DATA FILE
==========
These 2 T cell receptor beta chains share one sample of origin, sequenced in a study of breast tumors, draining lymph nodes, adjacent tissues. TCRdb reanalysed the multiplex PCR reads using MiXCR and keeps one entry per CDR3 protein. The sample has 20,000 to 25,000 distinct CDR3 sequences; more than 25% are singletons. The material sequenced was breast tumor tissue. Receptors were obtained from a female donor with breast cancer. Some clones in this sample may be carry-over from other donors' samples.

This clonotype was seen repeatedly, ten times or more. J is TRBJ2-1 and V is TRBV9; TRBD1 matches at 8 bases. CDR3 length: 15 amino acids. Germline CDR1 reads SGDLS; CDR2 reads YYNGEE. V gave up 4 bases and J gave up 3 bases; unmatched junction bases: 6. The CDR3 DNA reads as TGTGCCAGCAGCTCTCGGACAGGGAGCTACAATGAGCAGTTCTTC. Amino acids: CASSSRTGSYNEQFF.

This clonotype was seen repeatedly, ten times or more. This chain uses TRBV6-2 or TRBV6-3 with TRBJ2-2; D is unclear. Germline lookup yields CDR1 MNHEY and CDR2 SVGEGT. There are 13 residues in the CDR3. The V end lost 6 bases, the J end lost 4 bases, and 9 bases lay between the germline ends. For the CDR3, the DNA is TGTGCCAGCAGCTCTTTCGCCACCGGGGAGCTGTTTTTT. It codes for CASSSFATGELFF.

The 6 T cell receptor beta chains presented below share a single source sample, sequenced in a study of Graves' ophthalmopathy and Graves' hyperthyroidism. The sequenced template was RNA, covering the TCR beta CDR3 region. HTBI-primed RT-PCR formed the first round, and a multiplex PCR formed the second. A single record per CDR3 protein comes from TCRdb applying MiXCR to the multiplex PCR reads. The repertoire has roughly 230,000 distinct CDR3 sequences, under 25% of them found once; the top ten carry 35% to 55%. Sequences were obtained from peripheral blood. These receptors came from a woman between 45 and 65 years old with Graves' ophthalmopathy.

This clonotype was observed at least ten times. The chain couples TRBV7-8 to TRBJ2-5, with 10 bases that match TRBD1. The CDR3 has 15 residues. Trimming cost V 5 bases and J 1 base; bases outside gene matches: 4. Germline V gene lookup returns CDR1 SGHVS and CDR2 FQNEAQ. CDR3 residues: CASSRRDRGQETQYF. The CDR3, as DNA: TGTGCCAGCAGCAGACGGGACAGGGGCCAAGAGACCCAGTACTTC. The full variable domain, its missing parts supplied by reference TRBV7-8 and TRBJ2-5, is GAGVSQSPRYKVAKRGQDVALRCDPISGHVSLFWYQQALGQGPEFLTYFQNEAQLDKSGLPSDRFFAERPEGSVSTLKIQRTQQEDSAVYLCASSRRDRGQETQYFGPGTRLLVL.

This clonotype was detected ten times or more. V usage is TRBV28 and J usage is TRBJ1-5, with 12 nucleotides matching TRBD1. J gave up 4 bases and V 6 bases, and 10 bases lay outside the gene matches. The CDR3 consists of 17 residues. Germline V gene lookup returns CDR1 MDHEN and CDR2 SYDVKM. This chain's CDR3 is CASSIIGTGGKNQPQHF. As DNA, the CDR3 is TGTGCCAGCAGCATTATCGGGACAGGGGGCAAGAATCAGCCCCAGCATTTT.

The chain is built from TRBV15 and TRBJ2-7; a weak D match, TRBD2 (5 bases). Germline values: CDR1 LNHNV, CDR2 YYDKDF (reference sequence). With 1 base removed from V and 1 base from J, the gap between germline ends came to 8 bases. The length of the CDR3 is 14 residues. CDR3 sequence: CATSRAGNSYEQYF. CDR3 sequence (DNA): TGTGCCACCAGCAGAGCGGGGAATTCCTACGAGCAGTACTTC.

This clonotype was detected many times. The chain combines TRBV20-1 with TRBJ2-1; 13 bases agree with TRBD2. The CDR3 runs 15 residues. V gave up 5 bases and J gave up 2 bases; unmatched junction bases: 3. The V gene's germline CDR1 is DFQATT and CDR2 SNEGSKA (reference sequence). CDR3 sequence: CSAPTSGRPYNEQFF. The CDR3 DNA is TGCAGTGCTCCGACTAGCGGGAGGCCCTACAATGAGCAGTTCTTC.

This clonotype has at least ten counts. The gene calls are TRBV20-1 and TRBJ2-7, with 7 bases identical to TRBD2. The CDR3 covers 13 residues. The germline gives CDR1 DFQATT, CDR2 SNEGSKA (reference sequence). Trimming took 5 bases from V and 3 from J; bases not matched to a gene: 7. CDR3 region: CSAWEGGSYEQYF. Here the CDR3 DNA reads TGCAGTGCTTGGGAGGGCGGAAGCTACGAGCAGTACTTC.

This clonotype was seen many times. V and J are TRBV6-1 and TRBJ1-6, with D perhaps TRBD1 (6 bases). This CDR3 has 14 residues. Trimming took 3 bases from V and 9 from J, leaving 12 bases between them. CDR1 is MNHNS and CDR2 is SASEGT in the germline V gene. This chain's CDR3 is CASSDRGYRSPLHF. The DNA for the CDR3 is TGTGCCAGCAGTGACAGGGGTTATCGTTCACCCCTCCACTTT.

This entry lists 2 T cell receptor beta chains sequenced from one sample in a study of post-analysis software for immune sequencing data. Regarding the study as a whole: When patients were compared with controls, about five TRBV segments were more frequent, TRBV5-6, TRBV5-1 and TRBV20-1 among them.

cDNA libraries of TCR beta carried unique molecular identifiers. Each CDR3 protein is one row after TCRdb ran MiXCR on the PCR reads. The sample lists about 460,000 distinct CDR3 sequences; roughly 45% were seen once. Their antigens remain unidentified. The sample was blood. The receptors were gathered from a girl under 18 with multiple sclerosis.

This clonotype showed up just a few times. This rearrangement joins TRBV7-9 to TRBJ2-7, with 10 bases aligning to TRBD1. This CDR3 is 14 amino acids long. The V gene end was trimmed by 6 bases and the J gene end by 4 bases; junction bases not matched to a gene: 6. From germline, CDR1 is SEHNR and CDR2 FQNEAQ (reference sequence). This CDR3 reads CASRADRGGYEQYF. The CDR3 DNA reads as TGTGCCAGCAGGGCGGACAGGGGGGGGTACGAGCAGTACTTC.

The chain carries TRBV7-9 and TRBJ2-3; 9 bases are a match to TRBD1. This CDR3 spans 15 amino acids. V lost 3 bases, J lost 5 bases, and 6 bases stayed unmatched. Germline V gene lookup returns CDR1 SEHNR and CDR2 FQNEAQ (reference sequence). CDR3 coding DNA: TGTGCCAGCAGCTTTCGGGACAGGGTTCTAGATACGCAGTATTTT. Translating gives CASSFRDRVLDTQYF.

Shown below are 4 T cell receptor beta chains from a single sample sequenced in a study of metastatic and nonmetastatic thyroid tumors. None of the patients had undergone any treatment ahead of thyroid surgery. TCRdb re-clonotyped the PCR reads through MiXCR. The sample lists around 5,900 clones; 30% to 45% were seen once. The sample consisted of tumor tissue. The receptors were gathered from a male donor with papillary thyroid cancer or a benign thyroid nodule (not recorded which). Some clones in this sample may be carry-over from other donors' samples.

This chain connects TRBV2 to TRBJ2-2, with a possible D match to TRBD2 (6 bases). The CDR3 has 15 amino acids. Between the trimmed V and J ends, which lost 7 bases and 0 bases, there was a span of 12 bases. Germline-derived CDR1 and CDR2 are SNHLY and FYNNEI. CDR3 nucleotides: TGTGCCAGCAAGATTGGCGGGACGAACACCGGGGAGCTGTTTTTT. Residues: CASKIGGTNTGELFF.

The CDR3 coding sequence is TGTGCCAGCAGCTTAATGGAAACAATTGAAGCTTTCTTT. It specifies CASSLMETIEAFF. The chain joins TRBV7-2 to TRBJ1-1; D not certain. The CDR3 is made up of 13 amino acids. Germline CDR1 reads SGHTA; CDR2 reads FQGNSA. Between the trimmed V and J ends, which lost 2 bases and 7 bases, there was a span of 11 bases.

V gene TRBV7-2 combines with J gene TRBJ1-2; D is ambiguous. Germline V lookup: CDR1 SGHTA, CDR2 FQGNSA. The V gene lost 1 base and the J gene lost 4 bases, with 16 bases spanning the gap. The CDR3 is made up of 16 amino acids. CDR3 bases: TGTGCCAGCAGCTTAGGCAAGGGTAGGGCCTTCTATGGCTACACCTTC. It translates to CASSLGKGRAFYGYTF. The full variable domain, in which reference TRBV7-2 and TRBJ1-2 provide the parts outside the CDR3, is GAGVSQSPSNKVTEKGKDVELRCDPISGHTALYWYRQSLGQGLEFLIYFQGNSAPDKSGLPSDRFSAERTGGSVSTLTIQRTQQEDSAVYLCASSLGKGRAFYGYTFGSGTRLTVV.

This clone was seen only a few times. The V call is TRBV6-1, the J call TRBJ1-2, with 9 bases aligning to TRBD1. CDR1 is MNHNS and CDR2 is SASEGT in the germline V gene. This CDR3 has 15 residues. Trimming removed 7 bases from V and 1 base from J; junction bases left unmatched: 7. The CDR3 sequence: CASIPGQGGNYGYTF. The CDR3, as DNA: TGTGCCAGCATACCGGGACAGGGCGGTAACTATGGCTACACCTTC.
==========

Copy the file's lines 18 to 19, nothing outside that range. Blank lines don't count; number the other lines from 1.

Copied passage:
V gene TRBV7-2 combines with J gene TRBJ1-2; D is ambiguous. Germline V lookup: CDR1 SGHTA, CDR2 FQGNSA. The V gene lost 1 base and the J gene lost 4 bases, with 16 bases spanning the gap. The CDR3 is made up of 16 amino acids. CDR3 bases: TGTGCCAGCAGCTTAGGCAAGGGTAGGGCCTTCTATGGCTACACCTTC. It translates to CASSLGKGRAFYGYTF. The full variable domain, in which reference TRBV7-2 and TRBJ1-2 provide the parts outside the CDR3, is GAGVSQSPSNKVTEKGKDVELRCDPISGHTALYWYRQSLGQGLEFLIYFQGNSAPDKSGLPSDRFSAERTGGSVSTLTIQRTQQEDSAVYLCASSLGKGRAFYGYTFGSGTRLTVV.

This clone was seen only a few times. The V call is TRBV6-1, the J call TRBJ1-2, with 9 bases aligning to TRBD1. CDR1 is MNHNS and CDR2 is SASEGT in the germline V gene. This CDR3 has 15 residues. Trimming removed 7 bases from V and 1 base from J; junction bases left unmatched: 7. The CDR3 sequence: CASIPGQGGNYGYTF. The CDR3, as DNA: TGTGCCAGCATACCGGGACAGGGCGGTAACTATGGCTACACCTTC.